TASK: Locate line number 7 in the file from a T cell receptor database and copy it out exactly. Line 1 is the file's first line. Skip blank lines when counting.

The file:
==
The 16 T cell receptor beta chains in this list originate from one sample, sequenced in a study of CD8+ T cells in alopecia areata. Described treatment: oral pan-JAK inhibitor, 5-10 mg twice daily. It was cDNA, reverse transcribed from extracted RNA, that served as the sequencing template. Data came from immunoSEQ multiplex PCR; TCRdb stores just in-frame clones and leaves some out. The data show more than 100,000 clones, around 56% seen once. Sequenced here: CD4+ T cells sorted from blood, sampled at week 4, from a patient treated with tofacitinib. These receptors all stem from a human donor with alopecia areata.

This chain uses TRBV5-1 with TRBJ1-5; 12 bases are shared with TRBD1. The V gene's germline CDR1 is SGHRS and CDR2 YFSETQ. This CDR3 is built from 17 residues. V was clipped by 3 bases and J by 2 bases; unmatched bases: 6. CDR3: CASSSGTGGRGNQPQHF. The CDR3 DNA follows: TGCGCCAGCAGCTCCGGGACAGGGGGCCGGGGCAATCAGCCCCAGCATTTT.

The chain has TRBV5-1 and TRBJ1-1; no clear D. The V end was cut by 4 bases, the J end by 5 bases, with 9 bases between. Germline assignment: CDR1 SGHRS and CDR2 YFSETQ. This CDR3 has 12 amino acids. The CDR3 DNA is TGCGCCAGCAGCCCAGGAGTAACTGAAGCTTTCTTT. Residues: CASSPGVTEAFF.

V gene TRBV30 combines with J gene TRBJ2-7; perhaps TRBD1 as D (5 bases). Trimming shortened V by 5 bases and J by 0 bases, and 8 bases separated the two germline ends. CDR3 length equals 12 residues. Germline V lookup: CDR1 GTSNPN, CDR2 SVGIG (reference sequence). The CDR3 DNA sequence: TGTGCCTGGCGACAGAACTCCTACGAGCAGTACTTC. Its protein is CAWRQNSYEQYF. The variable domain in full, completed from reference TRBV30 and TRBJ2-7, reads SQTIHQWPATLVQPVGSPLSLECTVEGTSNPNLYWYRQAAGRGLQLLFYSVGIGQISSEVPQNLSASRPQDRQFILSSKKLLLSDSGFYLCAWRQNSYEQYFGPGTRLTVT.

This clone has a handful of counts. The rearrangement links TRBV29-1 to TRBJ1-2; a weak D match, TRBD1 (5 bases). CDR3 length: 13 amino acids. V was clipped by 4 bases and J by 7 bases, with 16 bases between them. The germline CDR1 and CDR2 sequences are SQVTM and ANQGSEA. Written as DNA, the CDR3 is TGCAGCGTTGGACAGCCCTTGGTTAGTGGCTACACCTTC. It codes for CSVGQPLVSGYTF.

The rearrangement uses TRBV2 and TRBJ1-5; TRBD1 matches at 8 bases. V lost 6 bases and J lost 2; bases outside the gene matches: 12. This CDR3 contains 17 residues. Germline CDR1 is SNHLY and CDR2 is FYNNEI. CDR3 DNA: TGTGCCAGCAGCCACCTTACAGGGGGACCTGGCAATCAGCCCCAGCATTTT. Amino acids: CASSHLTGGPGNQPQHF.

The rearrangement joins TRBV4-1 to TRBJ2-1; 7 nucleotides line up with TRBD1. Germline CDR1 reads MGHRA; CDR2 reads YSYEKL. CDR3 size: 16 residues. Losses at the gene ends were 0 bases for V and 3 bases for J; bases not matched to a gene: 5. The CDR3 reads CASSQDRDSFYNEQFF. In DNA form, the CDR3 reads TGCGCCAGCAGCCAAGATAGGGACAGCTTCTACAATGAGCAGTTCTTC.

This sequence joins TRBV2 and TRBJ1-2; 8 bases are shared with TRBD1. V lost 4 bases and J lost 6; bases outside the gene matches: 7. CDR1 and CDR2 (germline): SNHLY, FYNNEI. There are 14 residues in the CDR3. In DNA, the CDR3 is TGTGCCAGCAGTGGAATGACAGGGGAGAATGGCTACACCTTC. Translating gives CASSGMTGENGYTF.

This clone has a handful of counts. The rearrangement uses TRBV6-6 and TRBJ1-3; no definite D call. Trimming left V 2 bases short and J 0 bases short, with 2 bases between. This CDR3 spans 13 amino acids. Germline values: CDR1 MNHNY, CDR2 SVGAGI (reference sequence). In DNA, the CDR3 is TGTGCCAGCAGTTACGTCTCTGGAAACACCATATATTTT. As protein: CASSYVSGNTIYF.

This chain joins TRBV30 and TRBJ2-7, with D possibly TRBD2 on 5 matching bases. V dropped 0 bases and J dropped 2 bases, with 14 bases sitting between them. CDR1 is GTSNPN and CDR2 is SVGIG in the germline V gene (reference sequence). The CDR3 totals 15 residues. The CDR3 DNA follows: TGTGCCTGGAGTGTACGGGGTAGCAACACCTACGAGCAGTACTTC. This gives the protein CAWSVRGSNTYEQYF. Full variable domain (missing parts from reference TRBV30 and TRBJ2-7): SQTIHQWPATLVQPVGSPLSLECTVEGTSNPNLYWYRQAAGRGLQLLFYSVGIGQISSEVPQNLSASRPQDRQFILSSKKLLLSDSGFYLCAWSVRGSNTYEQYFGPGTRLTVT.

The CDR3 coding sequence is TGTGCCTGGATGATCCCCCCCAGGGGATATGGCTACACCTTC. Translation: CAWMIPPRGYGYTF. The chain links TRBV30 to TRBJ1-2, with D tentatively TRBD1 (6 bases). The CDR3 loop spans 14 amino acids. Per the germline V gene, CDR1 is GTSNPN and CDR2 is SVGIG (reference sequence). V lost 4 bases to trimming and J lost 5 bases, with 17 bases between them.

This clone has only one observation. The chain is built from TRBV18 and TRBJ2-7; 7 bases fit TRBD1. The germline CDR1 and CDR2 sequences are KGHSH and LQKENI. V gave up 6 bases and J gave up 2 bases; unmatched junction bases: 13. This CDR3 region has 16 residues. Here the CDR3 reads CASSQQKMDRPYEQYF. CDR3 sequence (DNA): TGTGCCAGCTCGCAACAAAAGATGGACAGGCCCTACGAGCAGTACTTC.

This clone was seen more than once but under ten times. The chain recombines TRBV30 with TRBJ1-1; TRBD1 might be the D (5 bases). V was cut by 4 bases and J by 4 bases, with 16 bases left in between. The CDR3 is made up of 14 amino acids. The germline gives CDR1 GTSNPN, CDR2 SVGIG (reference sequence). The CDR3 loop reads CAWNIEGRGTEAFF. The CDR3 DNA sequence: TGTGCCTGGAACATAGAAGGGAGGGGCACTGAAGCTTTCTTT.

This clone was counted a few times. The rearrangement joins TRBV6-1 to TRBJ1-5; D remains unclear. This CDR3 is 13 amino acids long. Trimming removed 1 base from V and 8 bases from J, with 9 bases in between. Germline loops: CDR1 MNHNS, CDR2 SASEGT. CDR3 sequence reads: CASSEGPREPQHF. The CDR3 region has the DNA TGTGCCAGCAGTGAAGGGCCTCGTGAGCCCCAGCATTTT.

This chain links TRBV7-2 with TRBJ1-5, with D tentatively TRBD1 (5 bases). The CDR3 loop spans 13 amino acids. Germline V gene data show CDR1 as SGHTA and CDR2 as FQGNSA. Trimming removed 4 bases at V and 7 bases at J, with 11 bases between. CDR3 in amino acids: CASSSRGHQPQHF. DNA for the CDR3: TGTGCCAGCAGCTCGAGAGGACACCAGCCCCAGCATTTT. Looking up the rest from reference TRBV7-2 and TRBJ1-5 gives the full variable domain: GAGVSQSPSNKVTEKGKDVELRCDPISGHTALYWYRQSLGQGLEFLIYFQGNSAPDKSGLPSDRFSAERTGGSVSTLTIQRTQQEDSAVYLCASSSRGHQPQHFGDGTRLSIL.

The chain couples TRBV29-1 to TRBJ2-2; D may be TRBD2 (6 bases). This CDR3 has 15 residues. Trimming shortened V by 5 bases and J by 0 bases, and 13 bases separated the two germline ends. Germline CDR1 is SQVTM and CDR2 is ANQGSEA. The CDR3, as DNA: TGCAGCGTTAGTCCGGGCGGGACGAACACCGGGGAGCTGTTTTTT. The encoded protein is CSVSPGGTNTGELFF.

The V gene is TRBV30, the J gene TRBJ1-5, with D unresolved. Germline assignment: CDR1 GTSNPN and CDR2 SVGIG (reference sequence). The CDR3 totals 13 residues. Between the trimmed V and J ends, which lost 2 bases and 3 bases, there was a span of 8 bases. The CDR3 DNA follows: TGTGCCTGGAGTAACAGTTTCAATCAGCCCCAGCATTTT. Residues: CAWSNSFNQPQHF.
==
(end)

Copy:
The rearrangement joins TRBV4-1 to TRBJ2-1; 7 nucleotides line up with TRBD1. Germline CDR1 reads MGHRA; CDR2 reads YSYEKL. CDR3 size: 16 residues. Losses at the gene ends were 0 bases for V and 3 bases for J; bases not matched to a gene: 5. The CDR3 reads CASSQDRDSFYNEQFF. In DNA form, the CDR3 reads TGCGCCAGCAGCCAAGATAGGGACAGCTTCTACAATGAGCAGTTCTTC.